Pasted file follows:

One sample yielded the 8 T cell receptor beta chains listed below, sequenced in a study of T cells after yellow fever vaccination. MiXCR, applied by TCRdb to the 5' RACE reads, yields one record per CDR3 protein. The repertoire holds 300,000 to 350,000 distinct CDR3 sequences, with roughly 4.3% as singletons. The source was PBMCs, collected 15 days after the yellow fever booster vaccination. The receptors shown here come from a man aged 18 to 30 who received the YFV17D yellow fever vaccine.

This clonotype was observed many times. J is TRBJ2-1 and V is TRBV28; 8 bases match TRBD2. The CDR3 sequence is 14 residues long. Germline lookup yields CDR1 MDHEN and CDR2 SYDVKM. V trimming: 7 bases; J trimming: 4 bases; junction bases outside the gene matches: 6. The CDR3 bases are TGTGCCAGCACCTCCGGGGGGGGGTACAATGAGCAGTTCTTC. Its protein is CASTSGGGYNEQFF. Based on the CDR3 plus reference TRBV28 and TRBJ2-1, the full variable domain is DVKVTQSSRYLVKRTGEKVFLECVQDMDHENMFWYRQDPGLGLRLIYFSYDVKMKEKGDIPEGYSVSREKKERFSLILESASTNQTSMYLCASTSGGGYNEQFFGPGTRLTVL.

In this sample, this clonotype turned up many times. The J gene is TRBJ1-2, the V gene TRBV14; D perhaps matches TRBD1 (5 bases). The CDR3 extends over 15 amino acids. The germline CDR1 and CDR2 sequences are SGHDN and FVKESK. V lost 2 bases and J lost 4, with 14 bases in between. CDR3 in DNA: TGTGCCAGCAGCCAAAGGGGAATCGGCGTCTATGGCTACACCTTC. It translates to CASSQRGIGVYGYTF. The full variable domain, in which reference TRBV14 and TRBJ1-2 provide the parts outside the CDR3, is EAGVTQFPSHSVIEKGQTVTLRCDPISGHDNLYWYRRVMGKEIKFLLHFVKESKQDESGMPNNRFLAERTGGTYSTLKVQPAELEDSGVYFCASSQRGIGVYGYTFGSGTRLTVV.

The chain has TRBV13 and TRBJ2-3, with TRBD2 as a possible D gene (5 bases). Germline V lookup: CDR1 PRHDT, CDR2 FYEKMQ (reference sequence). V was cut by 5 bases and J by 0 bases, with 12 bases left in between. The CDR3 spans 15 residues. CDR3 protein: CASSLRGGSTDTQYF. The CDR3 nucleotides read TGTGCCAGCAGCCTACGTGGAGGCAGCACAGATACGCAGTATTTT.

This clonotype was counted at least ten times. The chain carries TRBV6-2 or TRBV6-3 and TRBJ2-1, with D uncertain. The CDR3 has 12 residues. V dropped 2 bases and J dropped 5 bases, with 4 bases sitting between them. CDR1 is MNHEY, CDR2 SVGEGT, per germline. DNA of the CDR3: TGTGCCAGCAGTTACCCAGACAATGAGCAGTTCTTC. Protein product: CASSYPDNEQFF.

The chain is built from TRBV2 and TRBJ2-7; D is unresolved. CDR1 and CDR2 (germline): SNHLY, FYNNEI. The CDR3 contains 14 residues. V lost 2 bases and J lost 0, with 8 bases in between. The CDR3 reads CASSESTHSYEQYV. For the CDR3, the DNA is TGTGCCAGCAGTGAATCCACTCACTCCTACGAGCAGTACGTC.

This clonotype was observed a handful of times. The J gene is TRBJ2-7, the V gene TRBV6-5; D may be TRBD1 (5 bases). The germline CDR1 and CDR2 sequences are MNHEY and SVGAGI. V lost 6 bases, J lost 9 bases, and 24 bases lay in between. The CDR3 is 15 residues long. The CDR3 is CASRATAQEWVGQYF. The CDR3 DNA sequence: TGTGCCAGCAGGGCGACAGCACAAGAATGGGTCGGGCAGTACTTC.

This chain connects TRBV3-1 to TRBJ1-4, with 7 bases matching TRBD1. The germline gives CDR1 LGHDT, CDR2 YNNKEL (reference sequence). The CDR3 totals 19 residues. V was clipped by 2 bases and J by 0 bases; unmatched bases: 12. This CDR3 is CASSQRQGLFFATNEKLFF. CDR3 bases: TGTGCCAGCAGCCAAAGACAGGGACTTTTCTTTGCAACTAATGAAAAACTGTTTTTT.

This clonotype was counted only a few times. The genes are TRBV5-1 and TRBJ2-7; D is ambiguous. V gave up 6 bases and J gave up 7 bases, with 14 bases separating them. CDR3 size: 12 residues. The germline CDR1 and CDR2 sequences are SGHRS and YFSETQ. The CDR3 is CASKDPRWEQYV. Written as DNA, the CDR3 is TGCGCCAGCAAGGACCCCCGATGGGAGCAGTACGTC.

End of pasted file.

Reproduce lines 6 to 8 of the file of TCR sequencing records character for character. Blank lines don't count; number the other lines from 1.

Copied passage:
The chain is built from TRBV2 and TRBJ2-7; D is unresolved. CDR1 and CDR2 (germline): SNHLY, FYNNEI. The CDR3 contains 14 residues. V lost 2 bases and J lost 0, with 8 bases in between. The CDR3 reads CASSESTHSYEQYV. For the CDR3, the DNA is TGTGCCAGCAGTGAATCCACTCACTCCTACGAGCAGTACGTC.

This clonotype was observed a handful of times. The J gene is TRBJ2-7, the V gene TRBV6-5; D may be TRBD1 (5 bases). The germline CDR1 and CDR2 sequences are MNHEY and SVGAGI. V lost 6 bases, J lost 9 bases, and 24 bases lay in between. The CDR3 is 15 residues long. The CDR3 is CASRATAQEWVGQYF. The CDR3 DNA sequence: TGTGCCAGCAGGGCGACAGCACAAGAATGGGTCGGGCAGTACTTC.

This chain connects TRBV3-1 to TRBJ1-4, with 7 bases matching TRBD1. The germline gives CDR1 LGHDT, CDR2 YNNKEL (reference sequence). The CDR3 totals 19 residues. V was clipped by 2 bases and J by 0 bases; unmatched bases: 12. This CDR3 is CASSQRQGLFFATNEKLFF. CDR3 bases: TGTGCCAGCAGCCAAAGACAGGGACTTTTCTTTGCAACTAATGAAAAACTGTTTTTT.